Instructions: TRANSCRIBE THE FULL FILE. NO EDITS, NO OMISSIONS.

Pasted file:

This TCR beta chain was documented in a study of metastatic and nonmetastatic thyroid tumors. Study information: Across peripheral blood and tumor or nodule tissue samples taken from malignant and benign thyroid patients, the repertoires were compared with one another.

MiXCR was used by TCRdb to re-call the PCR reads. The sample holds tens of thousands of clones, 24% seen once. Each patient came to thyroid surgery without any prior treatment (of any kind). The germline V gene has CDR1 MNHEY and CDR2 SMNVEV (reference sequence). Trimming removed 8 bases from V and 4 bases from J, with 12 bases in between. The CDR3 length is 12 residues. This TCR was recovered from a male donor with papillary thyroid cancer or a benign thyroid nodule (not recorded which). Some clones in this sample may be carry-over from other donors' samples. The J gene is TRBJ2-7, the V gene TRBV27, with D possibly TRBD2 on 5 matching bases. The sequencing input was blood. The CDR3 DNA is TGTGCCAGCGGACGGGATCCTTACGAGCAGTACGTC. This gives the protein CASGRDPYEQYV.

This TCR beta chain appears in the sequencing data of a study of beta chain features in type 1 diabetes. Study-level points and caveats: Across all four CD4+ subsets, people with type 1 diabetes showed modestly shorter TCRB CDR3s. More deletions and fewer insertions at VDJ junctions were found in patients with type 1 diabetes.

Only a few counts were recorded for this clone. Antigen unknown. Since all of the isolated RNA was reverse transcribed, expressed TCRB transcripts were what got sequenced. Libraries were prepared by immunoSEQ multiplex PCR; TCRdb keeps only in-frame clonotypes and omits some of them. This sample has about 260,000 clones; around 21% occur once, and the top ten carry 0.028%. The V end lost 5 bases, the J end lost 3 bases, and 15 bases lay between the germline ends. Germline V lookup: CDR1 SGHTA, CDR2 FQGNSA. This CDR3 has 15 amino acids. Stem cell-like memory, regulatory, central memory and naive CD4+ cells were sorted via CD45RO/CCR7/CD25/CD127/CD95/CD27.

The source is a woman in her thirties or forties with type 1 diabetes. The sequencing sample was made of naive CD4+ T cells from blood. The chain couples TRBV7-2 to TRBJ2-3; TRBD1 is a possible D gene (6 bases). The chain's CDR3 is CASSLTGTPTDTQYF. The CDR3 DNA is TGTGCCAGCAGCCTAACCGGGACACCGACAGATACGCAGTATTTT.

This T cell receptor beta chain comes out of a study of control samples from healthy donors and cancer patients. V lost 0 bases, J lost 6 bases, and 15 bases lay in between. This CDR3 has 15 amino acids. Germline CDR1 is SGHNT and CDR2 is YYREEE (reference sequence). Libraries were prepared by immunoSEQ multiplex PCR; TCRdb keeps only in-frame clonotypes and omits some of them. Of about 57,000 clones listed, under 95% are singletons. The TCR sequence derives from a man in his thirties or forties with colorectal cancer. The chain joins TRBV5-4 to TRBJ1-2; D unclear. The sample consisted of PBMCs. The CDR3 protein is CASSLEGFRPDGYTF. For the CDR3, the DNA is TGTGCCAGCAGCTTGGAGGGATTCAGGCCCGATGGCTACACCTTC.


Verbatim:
This TCR beta chain was documented in a study of metastatic and nonmetastatic thyroid tumors. Study information: Across peripheral blood and tumor or nodule tissue samples taken from malignant and benign thyroid patients, the repertoires were compared with one another.

MiXCR was used by TCRdb to re-call the PCR reads. The sample holds tens of thousands of clones, 24% seen once. Each patient came to thyroid surgery without any prior treatment (of any kind). The germline V gene has CDR1 MNHEY and CDR2 SMNVEV (reference sequence). Trimming removed 8 bases from V and 4 bases from J, with 12 bases in between. The CDR3 length is 12 residues. This TCR was recovered from a male donor with papillary thyroid cancer or a benign thyroid nodule (not recorded which). Some clones in this sample may be carry-over from other donors' samples. The J gene is TRBJ2-7, the V gene TRBV27, with D possibly TRBD2 on 5 matching bases. The sequencing input was blood. The CDR3 DNA is TGTGCCAGCGGACGGGATCCTTACGAGCAGTACGTC. This gives the protein CASGRDPYEQYV.

This TCR beta chain appears in the sequencing data of a study of beta chain features in type 1 diabetes. Study-level points and caveats: Across all four CD4+ subsets, people with type 1 diabetes showed modestly shorter TCRB CDR3s. More deletions and fewer insertions at VDJ junctions were found in patients with type 1 diabetes.

Only a few counts were recorded for this clone. Antigen unknown. Since all of the isolated RNA was reverse transcribed, expressed TCRB transcripts were what got sequenced. Libraries were prepared by immunoSEQ multiplex PCR; TCRdb keeps only in-frame clonotypes and omits some of them. This sample has about 260,000 clones; around 21% occur once, and the top ten carry 0.028%. The V end lost 5 bases, the J end lost 3 bases, and 15 bases lay between the germline ends. Germline V lookup: CDR1 SGHTA, CDR2 FQGNSA. This CDR3 has 15 amino acids. Stem cell-like memory, regulatory, central memory and naive CD4+ cells were sorted via CD45RO/CCR7/CD25/CD127/CD95/CD27.

The source is a woman in her thirties or forties with type 1 diabetes. The sequencing sample was made of naive CD4+ T cells from blood. The chain couples TRBV7-2 to TRBJ2-3; TRBD1 is a possible D gene (6 bases). The chain's CDR3 is CASSLTGTPTDTQYF. The CDR3 DNA is TGTGCCAGCAGCCTAACCGGGACACCGACAGATACGCAGTATTTT.

This T cell receptor beta chain comes out of a study of control samples from healthy donors and cancer patients. V lost 0 bases, J lost 6 bases, and 15 bases lay in between. This CDR3 has 15 amino acids. Germline CDR1 is SGHNT and CDR2 is YYREEE (reference sequence). Libraries were prepared by immunoSEQ multiplex PCR; TCRdb keeps only in-frame clonotypes and omits some of them. Of about 57,000 clones listed, under 95% are singletons. The TCR sequence derives from a man in his thirties or forties with colorectal cancer. The chain joins TRBV5-4 to TRBJ1-2; D unclear. The sample consisted of PBMCs. The CDR3 protein is CASSLEGFRPDGYTF. For the CDR3, the DNA is TGTGCCAGCAGCTTGGAGGGATTCAGGCCCGATGGCTACACCTTC.